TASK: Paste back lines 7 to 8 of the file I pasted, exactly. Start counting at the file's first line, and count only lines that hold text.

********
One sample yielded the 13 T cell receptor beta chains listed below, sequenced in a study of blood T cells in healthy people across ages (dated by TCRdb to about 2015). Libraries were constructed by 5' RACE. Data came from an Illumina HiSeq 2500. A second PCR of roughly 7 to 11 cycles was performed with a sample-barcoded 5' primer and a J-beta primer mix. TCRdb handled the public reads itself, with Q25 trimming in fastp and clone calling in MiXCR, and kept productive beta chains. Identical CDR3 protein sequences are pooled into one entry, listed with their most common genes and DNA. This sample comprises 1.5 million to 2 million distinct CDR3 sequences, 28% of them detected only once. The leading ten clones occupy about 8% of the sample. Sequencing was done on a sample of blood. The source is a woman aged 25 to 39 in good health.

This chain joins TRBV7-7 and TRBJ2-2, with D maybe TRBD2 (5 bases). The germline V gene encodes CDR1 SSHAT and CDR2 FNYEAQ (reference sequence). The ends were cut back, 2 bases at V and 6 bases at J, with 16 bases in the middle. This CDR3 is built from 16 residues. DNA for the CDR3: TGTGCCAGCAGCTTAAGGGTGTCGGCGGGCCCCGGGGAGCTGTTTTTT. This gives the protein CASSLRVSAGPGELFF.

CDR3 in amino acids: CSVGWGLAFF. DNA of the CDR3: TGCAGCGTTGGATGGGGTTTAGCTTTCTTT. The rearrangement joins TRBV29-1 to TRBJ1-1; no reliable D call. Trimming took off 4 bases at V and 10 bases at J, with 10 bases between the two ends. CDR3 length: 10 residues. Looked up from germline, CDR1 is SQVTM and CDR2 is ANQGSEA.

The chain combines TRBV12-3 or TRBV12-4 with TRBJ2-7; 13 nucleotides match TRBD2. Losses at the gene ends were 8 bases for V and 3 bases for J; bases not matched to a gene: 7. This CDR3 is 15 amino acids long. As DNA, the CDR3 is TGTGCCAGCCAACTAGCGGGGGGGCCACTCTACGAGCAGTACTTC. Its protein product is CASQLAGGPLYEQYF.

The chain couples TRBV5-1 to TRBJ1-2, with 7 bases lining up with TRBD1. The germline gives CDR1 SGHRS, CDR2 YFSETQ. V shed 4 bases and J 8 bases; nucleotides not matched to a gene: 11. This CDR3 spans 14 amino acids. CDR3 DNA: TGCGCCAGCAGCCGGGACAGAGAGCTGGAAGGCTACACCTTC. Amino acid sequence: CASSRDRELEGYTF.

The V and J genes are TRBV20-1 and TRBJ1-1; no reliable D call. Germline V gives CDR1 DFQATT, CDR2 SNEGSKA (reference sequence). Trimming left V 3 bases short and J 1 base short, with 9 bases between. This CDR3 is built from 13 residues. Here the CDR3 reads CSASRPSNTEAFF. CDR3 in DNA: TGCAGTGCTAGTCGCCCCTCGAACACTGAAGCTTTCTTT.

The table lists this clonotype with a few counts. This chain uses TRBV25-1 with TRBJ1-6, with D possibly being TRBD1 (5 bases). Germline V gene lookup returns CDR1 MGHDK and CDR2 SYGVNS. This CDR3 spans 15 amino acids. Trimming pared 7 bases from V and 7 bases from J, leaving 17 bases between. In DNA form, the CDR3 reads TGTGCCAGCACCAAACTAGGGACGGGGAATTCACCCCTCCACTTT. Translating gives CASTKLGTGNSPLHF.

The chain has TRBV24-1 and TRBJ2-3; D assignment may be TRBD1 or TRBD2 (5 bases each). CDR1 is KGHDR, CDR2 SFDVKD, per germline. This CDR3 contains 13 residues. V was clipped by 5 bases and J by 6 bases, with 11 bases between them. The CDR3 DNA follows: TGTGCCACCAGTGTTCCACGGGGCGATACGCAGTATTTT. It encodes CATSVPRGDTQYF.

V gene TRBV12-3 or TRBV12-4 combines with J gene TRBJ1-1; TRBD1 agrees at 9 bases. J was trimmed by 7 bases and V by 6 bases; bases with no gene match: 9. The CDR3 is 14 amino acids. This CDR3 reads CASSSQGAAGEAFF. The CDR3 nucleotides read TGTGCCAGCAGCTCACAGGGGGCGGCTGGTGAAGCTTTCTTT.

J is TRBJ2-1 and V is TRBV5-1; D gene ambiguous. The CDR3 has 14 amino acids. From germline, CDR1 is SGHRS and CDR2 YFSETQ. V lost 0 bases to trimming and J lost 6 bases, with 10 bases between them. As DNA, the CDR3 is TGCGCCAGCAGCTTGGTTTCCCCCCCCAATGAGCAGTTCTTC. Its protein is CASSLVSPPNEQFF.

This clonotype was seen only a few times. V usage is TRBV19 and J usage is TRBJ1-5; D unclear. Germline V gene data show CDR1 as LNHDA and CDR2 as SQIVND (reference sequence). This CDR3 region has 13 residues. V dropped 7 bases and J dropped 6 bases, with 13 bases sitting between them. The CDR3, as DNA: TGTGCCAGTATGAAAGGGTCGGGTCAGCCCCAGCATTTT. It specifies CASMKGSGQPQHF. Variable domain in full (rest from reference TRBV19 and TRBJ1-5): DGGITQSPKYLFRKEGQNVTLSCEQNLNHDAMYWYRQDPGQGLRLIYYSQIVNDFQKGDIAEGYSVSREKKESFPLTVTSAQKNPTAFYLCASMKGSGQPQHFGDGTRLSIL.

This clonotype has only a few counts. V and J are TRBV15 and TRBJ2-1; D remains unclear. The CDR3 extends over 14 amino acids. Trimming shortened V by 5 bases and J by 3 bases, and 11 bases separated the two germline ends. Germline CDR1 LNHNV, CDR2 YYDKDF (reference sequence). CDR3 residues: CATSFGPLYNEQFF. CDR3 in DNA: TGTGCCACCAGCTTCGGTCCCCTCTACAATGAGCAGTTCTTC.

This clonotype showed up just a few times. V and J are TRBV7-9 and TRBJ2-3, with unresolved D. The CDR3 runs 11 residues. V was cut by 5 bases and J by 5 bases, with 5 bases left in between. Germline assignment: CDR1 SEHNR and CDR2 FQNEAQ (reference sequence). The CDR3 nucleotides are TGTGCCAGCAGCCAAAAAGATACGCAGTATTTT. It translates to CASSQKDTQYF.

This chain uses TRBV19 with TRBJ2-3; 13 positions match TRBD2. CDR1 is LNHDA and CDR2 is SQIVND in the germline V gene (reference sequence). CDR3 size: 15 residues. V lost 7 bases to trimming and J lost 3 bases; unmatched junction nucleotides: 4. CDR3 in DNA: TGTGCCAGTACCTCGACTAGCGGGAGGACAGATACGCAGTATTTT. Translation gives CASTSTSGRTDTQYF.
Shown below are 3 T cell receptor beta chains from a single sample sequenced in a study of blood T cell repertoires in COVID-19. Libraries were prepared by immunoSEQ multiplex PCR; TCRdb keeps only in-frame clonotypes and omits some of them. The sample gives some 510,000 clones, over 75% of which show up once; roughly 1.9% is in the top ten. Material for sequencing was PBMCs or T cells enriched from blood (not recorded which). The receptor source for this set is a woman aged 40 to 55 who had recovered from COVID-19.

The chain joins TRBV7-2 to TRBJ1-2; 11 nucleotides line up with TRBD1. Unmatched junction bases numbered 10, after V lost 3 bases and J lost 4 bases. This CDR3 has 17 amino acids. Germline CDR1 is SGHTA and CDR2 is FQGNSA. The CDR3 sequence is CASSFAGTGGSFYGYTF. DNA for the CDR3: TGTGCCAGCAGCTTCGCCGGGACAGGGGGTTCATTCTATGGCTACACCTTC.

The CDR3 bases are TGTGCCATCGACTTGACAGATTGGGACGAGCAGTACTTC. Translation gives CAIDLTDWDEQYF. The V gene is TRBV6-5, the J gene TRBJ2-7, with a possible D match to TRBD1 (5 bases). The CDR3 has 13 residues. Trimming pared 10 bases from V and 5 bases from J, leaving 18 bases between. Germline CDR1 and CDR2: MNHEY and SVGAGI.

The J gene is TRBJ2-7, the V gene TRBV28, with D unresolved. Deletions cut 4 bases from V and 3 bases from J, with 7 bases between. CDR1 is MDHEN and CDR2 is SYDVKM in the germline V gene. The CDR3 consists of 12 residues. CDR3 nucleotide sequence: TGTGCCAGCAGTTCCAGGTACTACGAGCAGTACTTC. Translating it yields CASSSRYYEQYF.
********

The table lists this clonotype with a few counts. This chain uses TRBV25-1 with TRBJ1-6, with D possibly being TRBD1 (5 bases). Germline V gene lookup returns CDR1 MGHDK and CDR2 SYGVNS. This CDR3 spans 15 amino acids. Trimming pared 7 bases from V and 7 bases from J, leaving 17 bases between. In DNA form, the CDR3 reads TGTGCCAGCACCAAACTAGGGACGGGGAATTCACCCCTCCACTTT. Translating gives CASTKLGTGNSPLHF.

The chain has TRBV24-1 and TRBJ2-3; D assignment may be TRBD1 or TRBD2 (5 bases each). CDR1 is KGHDR, CDR2 SFDVKD, per germline. This CDR3 contains 13 residues. V was clipped by 5 bases and J by 6 bases, with 11 bases between them. The CDR3 DNA follows: TGTGCCACCAGTGTTCCACGGGGCGATACGCAGTATTTT. It encodes CATSVPRGDTQYF.